5. The Court of Justice shall have no jurisdiction to review the validity or proportionality of operations carried out by the police or other law enforcement services of a Member State or the exercise of the responsibilities incumbent upon Member States with regard to the maintenance of law and order and the safeguarding of internal security.

6. The Court of Justice shall have jurisdiction to review the legality of framework decisions and decisions in actions brought by a Member State or the Commission on grounds of lack of competence, infringement of an essential procedural requirement, infringement of this Treaty or of any rule of law relating to its application, or misuse of powers. The proceedings provided for in this paragraph shall be instituted within two months of the publication of the measure.

7. The Court of Justice shall have jurisdiction to rule on any dispute between Member States regarding the interpretation or the application of acts adopted under Article 34(2) whenever such dispute cannot be settled by the Council within six months of its being referred to the Council by one of its members. The Court shall also have jurisdiction to rule on any dispute between Member States and the Commission regarding the interpretation or the application of conventions established under Article 34(2)(d).

(**) Article 68 TCE
1. Article 234 shall apply to this title under the following circumstances and conditions: where a question on the interpretation of this title or on the validity or interpretation of acts of the institutions of the Community based on this title is raised in a case pending before a court or a tribunal of a Member State against whose decisions there is no judicial remedy under national law, that court or tribunal shall, if it considers that a decision on the question is necessary to enable it to give judgment, request the Court of Justice to give a ruling thereon.

2. In any event, the Court of Justice shall not have jurisdiction to rule on any measure or decision taken pursuant to Article 62(1) relating to the maintenance of law and order and the safeguarding of internal security.

3. The Council, the Commission or a Member State may request the Court of Justice to give a ruling on a question of interpretation of this title or of acts of the institutions of the Community based on this title. The ruling given by the Court of Justice in response to such a request shall not apply to judgments of courts or tribunals of the Member States which have become res judicata.

After Lisbon, still a bumpy road for transparency in the EU institutions..

Two weeks after the entry into force of the new Lisbon Treaty the main objective of which is to increase the democratic accountability of all the EU institutitions the European Parliament has invited the Council and the Commission to work together on the reform of the EU legislation in this sensitive matter building on the new art. 15 (*) of the Treaty on the functionning of the European Union.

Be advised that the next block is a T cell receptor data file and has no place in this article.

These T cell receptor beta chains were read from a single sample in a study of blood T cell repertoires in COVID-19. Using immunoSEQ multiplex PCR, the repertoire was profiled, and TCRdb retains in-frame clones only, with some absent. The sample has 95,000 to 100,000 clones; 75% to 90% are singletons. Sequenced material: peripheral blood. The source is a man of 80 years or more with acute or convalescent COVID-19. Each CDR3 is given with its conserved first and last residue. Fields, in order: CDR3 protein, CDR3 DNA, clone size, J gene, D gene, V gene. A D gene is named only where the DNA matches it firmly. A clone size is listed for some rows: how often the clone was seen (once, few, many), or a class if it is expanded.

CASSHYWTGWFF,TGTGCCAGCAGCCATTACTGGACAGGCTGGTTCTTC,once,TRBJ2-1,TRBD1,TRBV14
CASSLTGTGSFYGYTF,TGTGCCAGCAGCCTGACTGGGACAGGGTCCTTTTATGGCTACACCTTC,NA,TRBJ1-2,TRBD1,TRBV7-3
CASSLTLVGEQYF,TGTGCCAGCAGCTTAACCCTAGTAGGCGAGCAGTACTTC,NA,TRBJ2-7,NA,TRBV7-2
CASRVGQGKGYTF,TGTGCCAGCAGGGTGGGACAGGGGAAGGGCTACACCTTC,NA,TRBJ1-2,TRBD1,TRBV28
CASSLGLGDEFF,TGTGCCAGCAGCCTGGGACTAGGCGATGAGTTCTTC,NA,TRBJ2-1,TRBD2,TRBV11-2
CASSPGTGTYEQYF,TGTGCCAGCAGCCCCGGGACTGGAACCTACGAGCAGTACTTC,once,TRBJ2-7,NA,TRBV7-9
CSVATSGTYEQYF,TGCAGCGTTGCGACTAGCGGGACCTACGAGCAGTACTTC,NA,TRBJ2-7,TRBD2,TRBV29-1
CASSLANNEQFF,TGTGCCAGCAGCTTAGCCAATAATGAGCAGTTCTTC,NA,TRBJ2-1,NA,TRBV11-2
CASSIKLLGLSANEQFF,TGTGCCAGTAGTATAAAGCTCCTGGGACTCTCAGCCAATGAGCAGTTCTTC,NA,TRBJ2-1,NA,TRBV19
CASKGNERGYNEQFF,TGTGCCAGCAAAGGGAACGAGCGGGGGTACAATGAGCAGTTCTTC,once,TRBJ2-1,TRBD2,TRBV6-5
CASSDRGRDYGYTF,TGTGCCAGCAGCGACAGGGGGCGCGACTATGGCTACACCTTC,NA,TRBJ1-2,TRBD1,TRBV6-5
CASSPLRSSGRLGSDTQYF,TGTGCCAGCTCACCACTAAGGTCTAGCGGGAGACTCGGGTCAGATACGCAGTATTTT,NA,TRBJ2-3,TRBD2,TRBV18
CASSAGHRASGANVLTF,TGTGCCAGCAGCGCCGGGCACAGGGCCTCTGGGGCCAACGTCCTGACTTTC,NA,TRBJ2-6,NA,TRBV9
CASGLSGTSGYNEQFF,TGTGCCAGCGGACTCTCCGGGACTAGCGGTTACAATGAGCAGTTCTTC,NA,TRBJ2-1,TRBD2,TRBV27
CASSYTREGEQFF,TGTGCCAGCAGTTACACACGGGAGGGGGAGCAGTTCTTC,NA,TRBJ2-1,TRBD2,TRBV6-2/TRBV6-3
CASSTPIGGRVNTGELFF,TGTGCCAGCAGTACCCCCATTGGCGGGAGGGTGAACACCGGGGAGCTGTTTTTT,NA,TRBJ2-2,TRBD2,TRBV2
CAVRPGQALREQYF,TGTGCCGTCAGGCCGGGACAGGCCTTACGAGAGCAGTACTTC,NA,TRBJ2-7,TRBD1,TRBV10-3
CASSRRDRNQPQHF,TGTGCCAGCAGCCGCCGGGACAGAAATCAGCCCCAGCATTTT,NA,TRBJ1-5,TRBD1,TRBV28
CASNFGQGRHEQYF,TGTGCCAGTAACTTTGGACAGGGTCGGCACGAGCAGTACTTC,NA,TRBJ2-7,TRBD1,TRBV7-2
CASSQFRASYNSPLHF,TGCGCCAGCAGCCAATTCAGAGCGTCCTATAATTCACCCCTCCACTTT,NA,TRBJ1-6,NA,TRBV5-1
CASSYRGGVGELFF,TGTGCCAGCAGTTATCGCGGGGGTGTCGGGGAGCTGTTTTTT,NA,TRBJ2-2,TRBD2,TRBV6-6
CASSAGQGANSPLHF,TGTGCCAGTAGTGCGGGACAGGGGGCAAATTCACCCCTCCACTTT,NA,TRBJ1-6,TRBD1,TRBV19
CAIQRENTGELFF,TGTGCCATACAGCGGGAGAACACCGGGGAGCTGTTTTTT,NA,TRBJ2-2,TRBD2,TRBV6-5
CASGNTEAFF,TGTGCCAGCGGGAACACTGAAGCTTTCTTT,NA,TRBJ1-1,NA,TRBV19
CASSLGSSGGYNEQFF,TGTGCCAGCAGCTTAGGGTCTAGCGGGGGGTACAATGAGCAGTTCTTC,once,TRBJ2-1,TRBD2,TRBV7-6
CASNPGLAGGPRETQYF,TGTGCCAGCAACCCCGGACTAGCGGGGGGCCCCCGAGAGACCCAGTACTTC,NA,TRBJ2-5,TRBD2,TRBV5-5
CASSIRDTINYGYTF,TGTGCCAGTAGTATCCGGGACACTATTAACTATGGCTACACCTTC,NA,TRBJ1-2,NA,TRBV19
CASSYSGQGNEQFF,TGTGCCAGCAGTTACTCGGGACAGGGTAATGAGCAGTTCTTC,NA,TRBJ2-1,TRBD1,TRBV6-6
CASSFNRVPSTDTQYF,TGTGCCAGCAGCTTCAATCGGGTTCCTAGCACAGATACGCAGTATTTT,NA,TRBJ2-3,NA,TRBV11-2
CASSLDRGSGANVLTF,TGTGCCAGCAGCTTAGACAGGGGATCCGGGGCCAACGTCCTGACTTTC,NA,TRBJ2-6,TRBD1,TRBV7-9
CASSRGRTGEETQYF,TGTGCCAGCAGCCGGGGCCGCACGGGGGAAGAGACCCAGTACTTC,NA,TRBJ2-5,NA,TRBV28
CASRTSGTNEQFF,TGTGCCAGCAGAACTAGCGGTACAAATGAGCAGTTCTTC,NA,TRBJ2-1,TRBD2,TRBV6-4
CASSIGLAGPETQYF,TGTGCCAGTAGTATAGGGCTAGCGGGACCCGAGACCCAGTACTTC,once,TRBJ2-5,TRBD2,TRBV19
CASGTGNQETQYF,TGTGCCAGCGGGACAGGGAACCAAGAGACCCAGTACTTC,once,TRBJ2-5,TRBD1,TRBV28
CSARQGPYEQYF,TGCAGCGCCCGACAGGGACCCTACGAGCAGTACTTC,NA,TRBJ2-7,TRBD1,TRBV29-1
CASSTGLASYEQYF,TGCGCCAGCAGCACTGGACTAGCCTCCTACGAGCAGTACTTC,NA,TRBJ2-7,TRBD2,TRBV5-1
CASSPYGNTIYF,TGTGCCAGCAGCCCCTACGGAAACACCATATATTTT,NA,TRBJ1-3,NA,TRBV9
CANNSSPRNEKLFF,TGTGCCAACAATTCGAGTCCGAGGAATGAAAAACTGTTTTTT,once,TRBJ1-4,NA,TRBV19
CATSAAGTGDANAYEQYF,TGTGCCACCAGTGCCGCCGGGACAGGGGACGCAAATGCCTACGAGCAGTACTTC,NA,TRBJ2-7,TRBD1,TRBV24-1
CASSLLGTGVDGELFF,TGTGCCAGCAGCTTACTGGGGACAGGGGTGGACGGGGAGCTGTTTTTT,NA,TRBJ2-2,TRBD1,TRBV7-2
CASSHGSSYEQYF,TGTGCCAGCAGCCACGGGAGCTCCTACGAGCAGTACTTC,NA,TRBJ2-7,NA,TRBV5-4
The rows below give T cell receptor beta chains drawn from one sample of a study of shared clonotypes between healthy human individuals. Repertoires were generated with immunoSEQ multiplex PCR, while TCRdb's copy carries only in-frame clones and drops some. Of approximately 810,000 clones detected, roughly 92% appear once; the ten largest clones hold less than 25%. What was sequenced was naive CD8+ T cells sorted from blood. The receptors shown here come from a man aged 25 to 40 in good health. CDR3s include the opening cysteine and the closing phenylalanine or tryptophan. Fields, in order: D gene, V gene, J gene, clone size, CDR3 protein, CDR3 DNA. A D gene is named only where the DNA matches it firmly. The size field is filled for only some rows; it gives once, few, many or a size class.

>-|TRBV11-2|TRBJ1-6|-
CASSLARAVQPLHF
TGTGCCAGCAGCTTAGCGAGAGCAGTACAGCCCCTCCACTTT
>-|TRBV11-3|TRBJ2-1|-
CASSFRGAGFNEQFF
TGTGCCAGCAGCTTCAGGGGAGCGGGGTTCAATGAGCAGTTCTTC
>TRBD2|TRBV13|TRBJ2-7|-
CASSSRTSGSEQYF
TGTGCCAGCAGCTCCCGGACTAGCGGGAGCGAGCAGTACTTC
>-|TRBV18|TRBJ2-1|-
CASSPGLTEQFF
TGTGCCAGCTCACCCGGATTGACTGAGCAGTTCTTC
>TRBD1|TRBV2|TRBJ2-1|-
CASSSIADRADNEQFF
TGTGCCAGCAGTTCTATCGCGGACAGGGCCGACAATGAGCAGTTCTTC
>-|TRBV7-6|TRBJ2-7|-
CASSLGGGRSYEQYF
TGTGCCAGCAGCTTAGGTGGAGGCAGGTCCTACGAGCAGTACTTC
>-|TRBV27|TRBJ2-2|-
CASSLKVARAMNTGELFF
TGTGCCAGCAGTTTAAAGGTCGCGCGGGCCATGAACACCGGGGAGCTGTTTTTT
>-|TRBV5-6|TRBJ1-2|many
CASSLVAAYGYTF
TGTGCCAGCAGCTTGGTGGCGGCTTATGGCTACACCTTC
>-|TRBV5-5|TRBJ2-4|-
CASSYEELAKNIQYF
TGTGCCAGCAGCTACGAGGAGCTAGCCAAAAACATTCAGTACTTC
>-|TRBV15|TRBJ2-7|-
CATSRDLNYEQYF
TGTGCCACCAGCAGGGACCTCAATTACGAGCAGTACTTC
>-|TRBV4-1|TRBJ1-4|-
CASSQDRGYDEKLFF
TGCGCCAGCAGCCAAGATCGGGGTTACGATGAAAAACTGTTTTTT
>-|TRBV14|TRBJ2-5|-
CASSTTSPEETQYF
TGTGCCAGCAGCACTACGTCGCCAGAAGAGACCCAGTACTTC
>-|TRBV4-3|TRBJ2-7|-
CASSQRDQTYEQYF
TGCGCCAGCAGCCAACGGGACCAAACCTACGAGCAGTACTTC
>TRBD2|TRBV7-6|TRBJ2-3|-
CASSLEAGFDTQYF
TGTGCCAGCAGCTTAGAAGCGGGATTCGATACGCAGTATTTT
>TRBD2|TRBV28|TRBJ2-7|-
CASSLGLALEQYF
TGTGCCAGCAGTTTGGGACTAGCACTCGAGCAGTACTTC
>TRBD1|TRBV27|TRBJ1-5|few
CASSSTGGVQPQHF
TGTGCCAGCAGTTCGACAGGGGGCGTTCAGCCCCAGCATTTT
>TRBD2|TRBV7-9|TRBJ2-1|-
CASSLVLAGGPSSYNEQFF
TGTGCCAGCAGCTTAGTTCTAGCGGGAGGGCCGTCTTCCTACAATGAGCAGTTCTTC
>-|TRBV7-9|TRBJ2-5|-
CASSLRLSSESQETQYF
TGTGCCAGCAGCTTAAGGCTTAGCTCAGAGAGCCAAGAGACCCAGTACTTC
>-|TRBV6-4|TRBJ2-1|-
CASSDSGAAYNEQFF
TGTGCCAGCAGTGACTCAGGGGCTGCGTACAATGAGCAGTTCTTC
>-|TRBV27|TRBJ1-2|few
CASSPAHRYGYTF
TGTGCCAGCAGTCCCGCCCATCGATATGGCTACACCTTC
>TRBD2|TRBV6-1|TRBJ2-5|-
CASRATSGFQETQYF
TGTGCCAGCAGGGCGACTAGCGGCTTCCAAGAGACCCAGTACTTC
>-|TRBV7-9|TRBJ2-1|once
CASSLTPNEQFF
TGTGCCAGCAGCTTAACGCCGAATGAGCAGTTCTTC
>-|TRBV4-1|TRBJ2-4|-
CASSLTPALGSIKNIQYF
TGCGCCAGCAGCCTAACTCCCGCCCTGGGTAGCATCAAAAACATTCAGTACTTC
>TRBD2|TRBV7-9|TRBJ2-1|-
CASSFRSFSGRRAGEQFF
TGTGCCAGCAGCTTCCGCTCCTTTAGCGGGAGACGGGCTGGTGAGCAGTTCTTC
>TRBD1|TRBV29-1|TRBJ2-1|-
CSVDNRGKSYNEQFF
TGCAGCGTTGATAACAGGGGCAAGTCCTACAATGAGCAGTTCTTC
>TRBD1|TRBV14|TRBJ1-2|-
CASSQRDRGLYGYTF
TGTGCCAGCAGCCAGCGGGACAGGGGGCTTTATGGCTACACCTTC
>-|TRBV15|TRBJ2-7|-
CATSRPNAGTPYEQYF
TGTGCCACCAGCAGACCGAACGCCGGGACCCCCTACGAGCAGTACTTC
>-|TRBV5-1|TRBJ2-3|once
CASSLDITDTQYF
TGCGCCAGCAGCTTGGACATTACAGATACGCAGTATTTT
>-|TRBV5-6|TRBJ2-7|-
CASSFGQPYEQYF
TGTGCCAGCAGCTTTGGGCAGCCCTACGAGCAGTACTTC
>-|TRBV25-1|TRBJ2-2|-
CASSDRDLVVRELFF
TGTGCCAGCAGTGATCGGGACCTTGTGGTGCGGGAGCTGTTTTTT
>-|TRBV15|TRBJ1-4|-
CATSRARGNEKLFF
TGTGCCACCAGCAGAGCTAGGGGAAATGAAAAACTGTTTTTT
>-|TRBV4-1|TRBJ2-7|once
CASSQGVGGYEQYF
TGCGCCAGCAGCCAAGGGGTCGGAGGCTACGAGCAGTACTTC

Not surprisingly the debate has showed that the Strasbourg plenary is still alone in the search of more transparency.
The proof of it is the fact that on its side the Commission did’nt move of one comma of its 2008 contested initiative legislative proposal and even confirmed it as a basic text of the legislative work also under the Lisbon Treaty even if it is now clearly outdated face to the last two years of progressive judgments of the Court of Justice and to the Lisbon Treaty which impose the principle of transparency to all the EU Institutions, bodies and Agencies.
On its side the Council has taken an even more restrictive approach by adopting the minimum of possible amendments to its internal rules of procedures following the entry into force of the new Treaty and of some of its directly applicable rules (such as the one referring to the legislative proceedings), followed by the European Council itself where the Head of State and Governement have taken the confidentiality as a general principle in their internal rules.
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The “terrorists lists”: new (coordinated?) initiatives of the United Nations and European Union

Something is moving , at last, as far as protection of fundamental rights is concerned for people who have been erroneously registered by the EU or by the United nations in the so called “terrorist lists”.
It is happening after years of quarrels raised at political level by the European Parliament, the Council of Europe’s Assembly and even by the UN General Assembly and after several judgments notably by the European Court of Justice, as it happened with the landmark Kadi ruling in September 2008.

It is worth remembering that these lists are established by the UN Security Council acting in the framework of Title VII of the UN Charter which deals with the binding measures to be taken to preserve “…the peace, breaches of the peace, and acts of aggression”.

These measures aimed notably at fighting international terrorism have been routinely adopted after 9/11 in the framework of the UNSC Resolution 1267/99 (which refers the establishment of “UN” terrorists lists by specialized Committees of the Security Council) and Resolution 1373/01 (which requires all the UN Member States to establish their own “national” terrorists lists).
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Council continues debates on the Proposal regarding the Framework Decision on Transfer of proceedings in criminal matters